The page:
Four miles from downtown Dallas, just below the Tenison Glen Golf Course, is a 50-acre spread of elm, hackberry, and ash trees that’s basically inaccessible to the public. By the end of 2023, this will be Dallas’ newest soft-surface natural cycling trail, an offshoot of the 50-mile loop that will link together the city’s existing trails and create new pedestrian and cycling access through the Trinity Forest.
Creekside Park, which Tim broke the news about earlier this week, will only be accessible by way of the concrete Trinity Spine Trail that runs adjacent to it. Inside those 50 acres will be five miles of trail and a separate skills park, all of which will be designed for low- and moderately-skilled riders.
“The LOOP is really bringing new greenspace activation opportunities to Dallas,” says Philip Hiatt Haigh, the executive director of the Circuit Trail Conservancy, which is building the LOOP. “We’re helping realize the Park Department’s long-term vision.”
That vision goes back to 1966, when the city of Dallas began buying wooded parcels of land south of White Rock Lake. By the early 2000s, the city had amassed about 50 acres in this little corner of East Dallas. About four of those acres are an open stretch beyond the trees—that will be where the mountain biking skills course is, filled with hills and jumps.
Hiatt Haigh and his team went to work researching what to do with these woods once the trail opened up access. The Spine Trail—a 12-foot-wide concrete cycling and pedestrian path—passes right alongside the city’s land, creating a new opportunity for a trailhead into the trees. And the perfect partner to pull off such a feat already exists: The Dallas Offroad Bicycling Association, or DORBA, which launched in 1988 and now manages close to 200 miles of trail at 22 locations across North Texas. It’s a volunteer organization, and about 2,000 people help manage all of the natural trails—clearing brush, closing them after rain, general maintenance and upkeep.
It hasn’t opened a new trail in Dallas in more than a decade. Sean Laughlin, a board member and the organization’s sponsorship director, says it’s because “our phone has not rung in 10 years.”
“There hasn’t been a parcel that the city of Dallas has called us and said, ‘hey, do you wanna work together on this?’ It really is a unique opportunity,” Laughlin says. “We wouldn’t have gotten this call about putting a trail in that particular parcel if the LOOP Trail hadn’t been designed and built.”
The city clearly saw potential for something when it began purchasing this land in the 1960s. In more recent years, the Parks Department’s Samuell Grand-Tenison Master Plan shrinks the golf course from 18-holes to 9-holes to accommodate additional amenities like the trails. The 2017 bond included $20 million for the LOOP Trail, which has been buoyed by private donation and pushed forward by the Circuit Trail Conservancy. The timing lined up.
The suburbs have been investing in these amenities, however. DORBA has opened trails in Forney, Plano, and Crandall, smaller, younger cities where it’s easier to find land to put a trail amenity than in denser Dallas. Most notable is McKinney’s Erwin Park, a 212-acre space that includes wooded trails and a skills course.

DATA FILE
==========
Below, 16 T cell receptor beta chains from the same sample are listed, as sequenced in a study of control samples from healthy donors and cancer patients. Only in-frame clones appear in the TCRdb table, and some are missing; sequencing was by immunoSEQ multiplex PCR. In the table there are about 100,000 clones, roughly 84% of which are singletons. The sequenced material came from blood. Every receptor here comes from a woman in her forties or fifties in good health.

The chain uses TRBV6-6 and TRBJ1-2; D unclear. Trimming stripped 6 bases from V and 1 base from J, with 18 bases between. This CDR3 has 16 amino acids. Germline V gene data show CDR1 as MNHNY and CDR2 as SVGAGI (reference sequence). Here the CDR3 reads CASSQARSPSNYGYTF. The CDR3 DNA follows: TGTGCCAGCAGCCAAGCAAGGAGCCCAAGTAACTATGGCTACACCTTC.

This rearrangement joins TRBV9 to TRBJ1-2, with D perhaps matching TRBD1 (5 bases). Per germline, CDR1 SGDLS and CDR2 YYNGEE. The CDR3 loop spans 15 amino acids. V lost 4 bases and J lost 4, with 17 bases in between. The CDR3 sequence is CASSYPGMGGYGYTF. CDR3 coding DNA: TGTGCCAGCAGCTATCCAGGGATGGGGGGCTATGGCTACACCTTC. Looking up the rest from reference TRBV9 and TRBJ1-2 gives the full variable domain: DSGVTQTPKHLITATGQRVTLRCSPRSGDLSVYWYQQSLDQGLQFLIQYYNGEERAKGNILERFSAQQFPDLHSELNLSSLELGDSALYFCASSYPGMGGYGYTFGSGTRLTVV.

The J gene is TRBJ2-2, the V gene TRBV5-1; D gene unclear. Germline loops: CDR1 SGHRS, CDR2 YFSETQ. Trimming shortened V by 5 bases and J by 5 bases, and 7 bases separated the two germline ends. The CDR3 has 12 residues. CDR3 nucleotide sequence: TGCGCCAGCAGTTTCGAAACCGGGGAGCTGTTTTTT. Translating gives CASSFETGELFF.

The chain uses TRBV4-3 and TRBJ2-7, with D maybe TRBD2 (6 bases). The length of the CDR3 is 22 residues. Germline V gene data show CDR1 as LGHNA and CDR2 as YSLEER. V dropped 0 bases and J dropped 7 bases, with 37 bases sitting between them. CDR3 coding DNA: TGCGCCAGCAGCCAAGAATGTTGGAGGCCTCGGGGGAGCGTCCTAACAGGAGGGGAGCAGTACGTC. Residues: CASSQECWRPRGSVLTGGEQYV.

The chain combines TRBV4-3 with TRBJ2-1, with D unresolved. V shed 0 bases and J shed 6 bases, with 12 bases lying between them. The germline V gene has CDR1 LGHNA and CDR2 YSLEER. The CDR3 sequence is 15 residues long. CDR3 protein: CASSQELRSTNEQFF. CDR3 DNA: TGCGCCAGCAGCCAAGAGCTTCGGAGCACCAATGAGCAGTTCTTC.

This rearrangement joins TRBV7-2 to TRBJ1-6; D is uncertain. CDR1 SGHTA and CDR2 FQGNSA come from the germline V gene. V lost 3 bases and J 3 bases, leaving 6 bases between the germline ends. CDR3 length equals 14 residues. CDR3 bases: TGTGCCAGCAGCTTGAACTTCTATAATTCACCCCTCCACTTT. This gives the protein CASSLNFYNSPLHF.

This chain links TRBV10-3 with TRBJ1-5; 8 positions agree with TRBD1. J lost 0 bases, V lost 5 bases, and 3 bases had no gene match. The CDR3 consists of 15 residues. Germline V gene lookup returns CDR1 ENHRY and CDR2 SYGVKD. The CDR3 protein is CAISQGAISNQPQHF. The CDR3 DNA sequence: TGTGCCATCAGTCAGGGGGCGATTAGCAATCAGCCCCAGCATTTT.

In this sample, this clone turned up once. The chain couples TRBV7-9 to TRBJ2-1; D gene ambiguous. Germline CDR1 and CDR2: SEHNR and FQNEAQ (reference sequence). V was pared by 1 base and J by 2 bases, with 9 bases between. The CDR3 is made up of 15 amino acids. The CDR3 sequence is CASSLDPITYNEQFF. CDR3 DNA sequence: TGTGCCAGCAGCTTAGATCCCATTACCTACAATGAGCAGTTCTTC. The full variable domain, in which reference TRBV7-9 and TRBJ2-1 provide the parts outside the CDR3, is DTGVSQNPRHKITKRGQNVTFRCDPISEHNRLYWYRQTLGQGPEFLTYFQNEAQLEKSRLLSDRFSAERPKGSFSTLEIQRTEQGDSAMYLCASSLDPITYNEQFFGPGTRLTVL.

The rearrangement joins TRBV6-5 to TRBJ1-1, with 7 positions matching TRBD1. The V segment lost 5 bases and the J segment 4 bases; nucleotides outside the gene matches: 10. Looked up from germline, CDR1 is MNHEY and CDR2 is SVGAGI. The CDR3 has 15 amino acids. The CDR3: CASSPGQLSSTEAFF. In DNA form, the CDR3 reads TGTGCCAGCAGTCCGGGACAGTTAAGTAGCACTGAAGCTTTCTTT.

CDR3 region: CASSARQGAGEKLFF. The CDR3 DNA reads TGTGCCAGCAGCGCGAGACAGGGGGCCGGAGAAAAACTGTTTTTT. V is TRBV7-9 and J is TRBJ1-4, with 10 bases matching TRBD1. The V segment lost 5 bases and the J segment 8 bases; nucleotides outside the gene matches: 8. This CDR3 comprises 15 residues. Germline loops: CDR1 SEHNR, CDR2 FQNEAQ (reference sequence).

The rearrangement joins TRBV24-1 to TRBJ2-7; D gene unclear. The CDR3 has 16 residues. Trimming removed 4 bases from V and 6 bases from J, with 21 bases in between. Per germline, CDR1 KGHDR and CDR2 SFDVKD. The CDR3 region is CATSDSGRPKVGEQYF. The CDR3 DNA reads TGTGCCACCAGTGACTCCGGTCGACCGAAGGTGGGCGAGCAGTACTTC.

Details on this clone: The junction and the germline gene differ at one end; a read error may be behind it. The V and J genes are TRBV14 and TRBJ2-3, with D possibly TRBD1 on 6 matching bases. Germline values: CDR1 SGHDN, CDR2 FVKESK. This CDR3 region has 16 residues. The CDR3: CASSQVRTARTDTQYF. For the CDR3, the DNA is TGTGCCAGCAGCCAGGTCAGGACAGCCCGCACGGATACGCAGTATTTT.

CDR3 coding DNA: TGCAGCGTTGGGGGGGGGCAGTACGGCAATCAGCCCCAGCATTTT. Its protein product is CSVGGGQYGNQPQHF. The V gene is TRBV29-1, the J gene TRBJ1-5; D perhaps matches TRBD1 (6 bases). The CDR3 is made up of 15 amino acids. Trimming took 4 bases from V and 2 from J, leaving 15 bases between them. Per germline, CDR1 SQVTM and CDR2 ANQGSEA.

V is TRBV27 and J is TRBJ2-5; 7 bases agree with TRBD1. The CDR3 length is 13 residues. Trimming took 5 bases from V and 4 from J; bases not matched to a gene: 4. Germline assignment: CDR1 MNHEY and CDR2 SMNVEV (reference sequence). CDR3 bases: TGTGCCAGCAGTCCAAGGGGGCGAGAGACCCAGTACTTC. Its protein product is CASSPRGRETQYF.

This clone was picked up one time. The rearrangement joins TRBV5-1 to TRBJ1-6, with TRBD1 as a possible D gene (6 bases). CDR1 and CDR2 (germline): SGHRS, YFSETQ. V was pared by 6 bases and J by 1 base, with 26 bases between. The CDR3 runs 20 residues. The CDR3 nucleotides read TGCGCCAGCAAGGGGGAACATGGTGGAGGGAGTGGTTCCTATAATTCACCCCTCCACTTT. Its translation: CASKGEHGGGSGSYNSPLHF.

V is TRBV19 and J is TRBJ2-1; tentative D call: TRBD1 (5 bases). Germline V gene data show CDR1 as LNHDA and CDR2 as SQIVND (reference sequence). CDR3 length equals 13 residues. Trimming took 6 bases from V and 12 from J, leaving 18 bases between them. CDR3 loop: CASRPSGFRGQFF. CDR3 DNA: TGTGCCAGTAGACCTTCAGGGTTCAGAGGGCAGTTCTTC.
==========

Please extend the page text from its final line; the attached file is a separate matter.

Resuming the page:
“A whole new group of families is going out there and enjoying it,” Laughlin says. “And a few folks on the Dallas park board went up and saw it and said, ‘we should have one of these in Dallas.’”
Creekside Park won’t be as large as Erwin, but in some ways it’s just as ambitious. Laughlin hopes to attract a designer that’s worked in bike-friendly cities like Bentonville or Park City, Utah to take a swing at the design. Both of those cities feature soft-surface trails that are accessible by the concrete trails, similar to the LOOP’s system. The winner of the bid might even be a design firm that hasn’t worked in Texas before, which would be “national news in the cycling enthusiast community,” Laughlin says. They’ll survey the land and design winding trails that make the rider feel like they’re deep in the woods. And because this area isn’t in a floodplain, it won’t have the challenge of many other DORBA trails that are out of commission for days or weeks after a deluge.
He anticipates it to cost between $25,000 and $35,000 per mile “to build a good trail” and is confident to have private donations in place by the end of the year.
“People are like, ‘hey, I can put a five-mile trail in for $200,000?” he says. “That’s cheaper than building a parking lot in some places.”
There are still papers to sign. The Conservancy has submitted a formal name-change request to brand the park as Creekside. DORBA and the city don’t have a formal agreement just yet, but Parks Department Assistant Director Ryan O’Connor says it’s in progress. “If the funding is in place, it’s not unreasonable to say we could have some improvements out there by the end of next year,” he says. The city will still own the land, but allow the private operator to manage it.
And this will be available for folks north and south of Interstate 30 who are riding bikes along a safe and spacious trail—something that, for generations, only part of Dallas had easy access to.